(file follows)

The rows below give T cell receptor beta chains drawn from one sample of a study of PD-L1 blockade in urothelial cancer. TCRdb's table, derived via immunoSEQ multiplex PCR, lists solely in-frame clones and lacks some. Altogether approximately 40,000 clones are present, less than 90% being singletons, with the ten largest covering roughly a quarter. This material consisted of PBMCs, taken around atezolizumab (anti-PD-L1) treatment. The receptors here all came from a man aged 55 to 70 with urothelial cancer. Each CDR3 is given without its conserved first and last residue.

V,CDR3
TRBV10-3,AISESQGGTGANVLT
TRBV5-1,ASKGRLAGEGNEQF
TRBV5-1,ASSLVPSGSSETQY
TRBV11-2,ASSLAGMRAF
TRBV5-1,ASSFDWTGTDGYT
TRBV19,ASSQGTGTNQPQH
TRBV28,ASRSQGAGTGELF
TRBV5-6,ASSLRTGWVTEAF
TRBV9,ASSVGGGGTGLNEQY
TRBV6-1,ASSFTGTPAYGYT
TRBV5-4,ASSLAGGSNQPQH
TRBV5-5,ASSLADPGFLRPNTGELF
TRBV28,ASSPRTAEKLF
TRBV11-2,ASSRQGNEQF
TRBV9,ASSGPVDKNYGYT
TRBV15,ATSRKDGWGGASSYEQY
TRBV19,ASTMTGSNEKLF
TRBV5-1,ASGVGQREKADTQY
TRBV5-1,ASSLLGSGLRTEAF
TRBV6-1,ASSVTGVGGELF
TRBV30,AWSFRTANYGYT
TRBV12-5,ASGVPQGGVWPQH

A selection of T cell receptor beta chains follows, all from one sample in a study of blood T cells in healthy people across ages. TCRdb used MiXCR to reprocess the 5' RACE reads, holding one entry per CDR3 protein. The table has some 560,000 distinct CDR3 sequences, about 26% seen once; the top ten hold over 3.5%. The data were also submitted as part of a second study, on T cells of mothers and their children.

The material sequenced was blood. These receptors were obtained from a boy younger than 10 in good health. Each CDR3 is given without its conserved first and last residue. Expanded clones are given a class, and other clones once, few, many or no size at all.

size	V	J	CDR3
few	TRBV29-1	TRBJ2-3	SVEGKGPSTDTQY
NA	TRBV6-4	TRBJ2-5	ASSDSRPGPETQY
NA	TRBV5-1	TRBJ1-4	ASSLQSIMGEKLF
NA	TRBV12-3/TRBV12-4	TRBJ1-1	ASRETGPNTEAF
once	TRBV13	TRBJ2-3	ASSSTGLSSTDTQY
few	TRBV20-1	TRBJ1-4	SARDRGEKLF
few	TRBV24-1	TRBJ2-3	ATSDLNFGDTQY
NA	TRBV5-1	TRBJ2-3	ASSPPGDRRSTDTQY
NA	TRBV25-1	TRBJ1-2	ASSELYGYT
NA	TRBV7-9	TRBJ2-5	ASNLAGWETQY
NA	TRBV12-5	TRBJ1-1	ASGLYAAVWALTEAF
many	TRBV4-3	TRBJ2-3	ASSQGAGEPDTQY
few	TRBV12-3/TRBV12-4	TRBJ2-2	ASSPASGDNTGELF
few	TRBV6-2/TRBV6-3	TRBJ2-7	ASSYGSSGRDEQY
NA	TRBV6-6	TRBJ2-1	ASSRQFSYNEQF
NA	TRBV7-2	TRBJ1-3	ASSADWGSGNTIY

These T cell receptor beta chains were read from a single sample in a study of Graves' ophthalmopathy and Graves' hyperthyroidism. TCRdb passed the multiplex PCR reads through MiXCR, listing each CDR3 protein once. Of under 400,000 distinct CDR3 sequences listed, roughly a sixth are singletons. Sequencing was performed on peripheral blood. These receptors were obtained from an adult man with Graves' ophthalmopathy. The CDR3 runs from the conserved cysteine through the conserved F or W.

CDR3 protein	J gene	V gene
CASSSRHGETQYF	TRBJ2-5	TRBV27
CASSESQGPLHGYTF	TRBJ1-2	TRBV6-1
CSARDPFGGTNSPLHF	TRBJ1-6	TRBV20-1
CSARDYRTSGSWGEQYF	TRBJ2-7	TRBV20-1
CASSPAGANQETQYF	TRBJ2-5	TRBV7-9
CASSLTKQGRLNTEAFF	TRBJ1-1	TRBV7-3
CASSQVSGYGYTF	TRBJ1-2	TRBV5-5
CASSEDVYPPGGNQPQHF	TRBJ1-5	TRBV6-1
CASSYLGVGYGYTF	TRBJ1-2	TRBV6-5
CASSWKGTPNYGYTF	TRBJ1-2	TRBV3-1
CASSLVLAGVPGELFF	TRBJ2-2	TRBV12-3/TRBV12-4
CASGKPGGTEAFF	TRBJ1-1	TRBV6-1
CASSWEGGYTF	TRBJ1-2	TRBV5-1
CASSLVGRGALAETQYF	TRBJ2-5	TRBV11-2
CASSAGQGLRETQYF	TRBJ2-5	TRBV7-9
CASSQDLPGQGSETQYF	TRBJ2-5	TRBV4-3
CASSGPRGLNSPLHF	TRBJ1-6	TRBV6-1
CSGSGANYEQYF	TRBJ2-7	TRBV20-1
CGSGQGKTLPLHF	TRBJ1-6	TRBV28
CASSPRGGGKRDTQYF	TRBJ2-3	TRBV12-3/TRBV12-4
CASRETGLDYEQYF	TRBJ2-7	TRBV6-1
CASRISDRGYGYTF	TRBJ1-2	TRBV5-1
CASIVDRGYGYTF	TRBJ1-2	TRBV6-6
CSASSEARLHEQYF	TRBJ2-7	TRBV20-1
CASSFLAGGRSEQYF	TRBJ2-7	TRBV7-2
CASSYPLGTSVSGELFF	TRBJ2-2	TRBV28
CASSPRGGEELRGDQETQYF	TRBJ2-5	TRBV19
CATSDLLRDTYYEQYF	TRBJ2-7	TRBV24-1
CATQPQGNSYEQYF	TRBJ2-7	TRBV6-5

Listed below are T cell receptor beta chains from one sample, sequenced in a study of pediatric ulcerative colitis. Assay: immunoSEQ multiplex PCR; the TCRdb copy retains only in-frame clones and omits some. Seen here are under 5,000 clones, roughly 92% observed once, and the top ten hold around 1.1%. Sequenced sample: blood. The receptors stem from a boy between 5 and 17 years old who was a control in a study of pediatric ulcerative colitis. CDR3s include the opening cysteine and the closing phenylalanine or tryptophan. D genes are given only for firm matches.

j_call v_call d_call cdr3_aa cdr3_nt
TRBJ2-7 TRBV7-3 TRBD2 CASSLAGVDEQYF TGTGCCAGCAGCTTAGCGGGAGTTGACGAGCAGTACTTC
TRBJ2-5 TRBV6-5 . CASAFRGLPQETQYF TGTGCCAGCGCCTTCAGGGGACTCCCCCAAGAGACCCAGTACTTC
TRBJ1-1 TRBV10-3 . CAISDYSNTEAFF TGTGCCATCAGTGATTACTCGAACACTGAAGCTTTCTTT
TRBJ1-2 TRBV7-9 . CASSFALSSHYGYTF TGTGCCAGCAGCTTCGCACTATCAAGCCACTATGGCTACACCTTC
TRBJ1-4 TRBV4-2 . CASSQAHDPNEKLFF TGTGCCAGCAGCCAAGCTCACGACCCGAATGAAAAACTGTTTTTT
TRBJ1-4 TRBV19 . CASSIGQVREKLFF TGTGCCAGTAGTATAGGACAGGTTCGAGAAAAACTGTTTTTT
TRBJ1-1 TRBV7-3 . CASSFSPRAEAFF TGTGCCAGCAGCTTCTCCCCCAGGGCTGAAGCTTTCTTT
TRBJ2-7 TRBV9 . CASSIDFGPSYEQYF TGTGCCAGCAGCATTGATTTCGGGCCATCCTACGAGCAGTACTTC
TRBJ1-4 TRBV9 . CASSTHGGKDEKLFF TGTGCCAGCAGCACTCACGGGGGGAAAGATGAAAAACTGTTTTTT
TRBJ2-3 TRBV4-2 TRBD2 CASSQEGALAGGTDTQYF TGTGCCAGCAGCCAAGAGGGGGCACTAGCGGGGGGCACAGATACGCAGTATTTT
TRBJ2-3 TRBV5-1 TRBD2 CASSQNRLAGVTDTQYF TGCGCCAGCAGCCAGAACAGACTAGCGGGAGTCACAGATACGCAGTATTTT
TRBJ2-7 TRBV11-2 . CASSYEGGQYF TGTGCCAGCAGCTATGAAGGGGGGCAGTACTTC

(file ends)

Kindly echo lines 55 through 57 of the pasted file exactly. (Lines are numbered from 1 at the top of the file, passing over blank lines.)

CASSWKGTPNYGYTF	TRBJ1-2	TRBV3-1
CASSLVLAGVPGELFF	TRBJ2-2	TRBV12-3/TRBV12-4
CASGKPGGTEAFF	TRBJ1-1	TRBV6-1